Saturday, May 21, 2016

Growing Hope, Like Berries

Last week, I wrote about optimism.  As usual, my timing sucked.  
Without going into too many details, this last week has been the worst since I've returned from Japan.  Each week since returning from vacation has been increasingly difficult to get through.  I've had employees up and quit.  I've had piles of work to do.  I have equipment that is ceasing to function.  And, I've ruined a phone by dropping it into the toilet and having it, almost literally, turn into a piece of crap.  
I think my blog post last week was an effort on my part to keep a stiff upper lip.  A "fake it till you make it" sort of posting.  An exercise in optimism in and of itself.  
Maybe I should be glade I went through the exercise.  If I hadn't, I might have followed my phone down the drain.  
But I am going to continue to look on the brighter side of things, discounting the bad news, looking forward.  
I'm going to take after the eldest of my two little sisters in this regard.  And something she did when I was trying to give her some advice.  
My sister Virginia is going through her third round of therapy for cancer that was discovered almost four years ago now.  It took them a while to figure out what she had because apparently its a type of cancer normally found in another part of the body which developed in her lungs.  The cancer hospital where she's been getting treatment told her that there has only been one other case like hers in the last sixty years.  
They tried removing half of one of her lungs to stop it.  Then they gave her radiation, a particularly strong and focused form of this therapy.  When it came back again, they gave her intravenous chemo, a variety also known for its strength.  When it came back yet again, and spread to other parts of her body, they started her on a form of oral chemo therapy.  One that originally came with a $3,000 a month co-pay.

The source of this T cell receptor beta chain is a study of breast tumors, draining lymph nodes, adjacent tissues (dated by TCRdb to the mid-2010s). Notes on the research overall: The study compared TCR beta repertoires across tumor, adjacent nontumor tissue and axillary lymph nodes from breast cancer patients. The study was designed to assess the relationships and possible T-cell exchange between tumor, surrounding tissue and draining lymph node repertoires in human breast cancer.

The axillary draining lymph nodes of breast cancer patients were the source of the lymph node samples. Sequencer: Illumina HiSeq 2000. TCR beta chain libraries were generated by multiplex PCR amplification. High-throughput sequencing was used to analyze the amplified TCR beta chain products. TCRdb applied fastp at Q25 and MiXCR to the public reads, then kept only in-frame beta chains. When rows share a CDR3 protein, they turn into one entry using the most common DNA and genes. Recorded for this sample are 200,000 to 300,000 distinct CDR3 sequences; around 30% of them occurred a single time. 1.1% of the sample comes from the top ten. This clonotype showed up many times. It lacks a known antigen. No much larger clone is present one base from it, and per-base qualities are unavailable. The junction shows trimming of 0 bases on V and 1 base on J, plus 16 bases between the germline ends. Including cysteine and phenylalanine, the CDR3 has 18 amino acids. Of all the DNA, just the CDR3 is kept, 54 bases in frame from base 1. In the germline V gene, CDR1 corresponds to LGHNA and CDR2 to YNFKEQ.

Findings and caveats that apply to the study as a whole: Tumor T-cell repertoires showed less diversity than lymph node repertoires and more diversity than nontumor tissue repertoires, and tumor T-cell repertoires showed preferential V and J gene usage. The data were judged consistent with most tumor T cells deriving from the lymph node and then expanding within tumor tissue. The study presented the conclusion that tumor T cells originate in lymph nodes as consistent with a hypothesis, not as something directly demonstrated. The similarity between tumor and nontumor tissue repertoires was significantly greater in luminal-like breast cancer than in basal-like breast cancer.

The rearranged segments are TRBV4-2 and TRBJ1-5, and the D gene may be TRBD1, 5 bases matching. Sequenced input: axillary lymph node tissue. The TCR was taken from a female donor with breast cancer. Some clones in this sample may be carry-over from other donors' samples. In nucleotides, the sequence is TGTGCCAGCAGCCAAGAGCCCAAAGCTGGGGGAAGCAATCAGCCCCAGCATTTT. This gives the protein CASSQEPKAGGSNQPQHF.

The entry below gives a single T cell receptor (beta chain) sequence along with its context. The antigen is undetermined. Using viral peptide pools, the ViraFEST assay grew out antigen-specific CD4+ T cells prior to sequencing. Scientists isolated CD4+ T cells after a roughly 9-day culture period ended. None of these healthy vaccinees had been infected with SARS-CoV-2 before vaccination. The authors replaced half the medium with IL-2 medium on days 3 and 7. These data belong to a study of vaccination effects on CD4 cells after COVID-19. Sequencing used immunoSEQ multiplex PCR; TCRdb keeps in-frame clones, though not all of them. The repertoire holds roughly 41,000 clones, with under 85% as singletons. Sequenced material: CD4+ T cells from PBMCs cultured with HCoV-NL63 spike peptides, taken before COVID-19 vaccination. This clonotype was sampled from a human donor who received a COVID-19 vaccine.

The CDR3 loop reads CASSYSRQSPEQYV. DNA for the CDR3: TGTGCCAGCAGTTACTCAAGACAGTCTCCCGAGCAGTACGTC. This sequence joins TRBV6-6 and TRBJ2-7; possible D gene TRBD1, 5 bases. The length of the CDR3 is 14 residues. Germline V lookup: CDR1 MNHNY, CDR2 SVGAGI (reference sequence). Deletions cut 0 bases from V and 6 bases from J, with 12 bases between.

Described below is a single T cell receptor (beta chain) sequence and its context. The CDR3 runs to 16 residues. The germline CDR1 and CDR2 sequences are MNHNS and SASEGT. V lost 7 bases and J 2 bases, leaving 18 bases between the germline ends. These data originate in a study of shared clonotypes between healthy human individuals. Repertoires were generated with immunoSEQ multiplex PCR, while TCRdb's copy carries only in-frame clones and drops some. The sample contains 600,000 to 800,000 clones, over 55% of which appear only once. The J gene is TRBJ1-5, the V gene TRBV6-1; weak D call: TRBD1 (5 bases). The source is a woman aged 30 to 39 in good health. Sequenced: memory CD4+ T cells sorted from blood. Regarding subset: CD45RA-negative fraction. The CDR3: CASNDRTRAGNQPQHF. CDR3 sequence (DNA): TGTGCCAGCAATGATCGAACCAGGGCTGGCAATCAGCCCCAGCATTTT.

Fortunately, the hospital was able to get the manufacturer to cut a deal and send her the medication directly for only $25 a month.  
Throughout all of this my sister has been pretty straightforward and upbeat.  Talking to her you wouldn't know that she's been sick.  She's very matter of fact about it all.  It's something she has to deal with, a part of her life.  
When I visited her back in March, she told me that the chemo medication she's taking has taken away most of her sense of taste.  She can feel the texture of the food she's eating, but most of it has no taste to it.  
This struck me as a ghastly side effect, one about which I had never heard anything before.  When I asked her what she did about it, she told me that when she eats something she used to like she remembers what it is supposed to taste like and enjoys it that way.  
But the most profound thing she's done in all this came in response to some advice I was trying to give her.  
As the weeks and months have gone by, I've become better able to talk to her about her cancer and what she's going through.  I've tried to give her encouragement and advice.  Ask the doctor about this.  Stay in shape.  Stay strong.  Keep up your health.  During one phone conversations, I told her about how I eat a pint of blueberries a week, a practice I started after hearing someone on the radio talk about how blueberries were shown to give the body resistance to several forms of cancer.  
"Yeah...  The doctor, or scientist, I forget...  He said that the entire digestive track, from mouth to colon, is protected against cancer from the substance that makes blueberries blue."  I remembered at this point that her tumors were in her chest and hip and lymph nodes.  "But, uh...  I'm sure that they probably provide benefits to other parts of the body, too."  
"Huh.  I didn't know that.  I'll have to try eating some."  
"A pint a week.  That's what he said.  It's what I do."  
"I'll have to get some and give it a try."  
I hung up the phone, feeling good that something I had offered her might help her in some way.  
But she didn't go to the store and buy a pint of blueberries like I expected.  Instead, she bought this...

It's a blueberry bush.  She posted the photo on Facebook after she bought it.  She is going tend the bush, raising it up so it can grow blueberries for her to eat.  
At first, I was speechless.  Then, I was humbled.  I had tried to give her some advice, to help her get better.  To give her some hope.  To provide a small ally in her fight against the thing inside her.  Instead, she gave me an example of what it means to look forward.  What it means to be hopeful in a very special way.  
I'm going to do what I can to remain optimistic about the small, petty little problems in my life.  I hope its something that runs in my family.  


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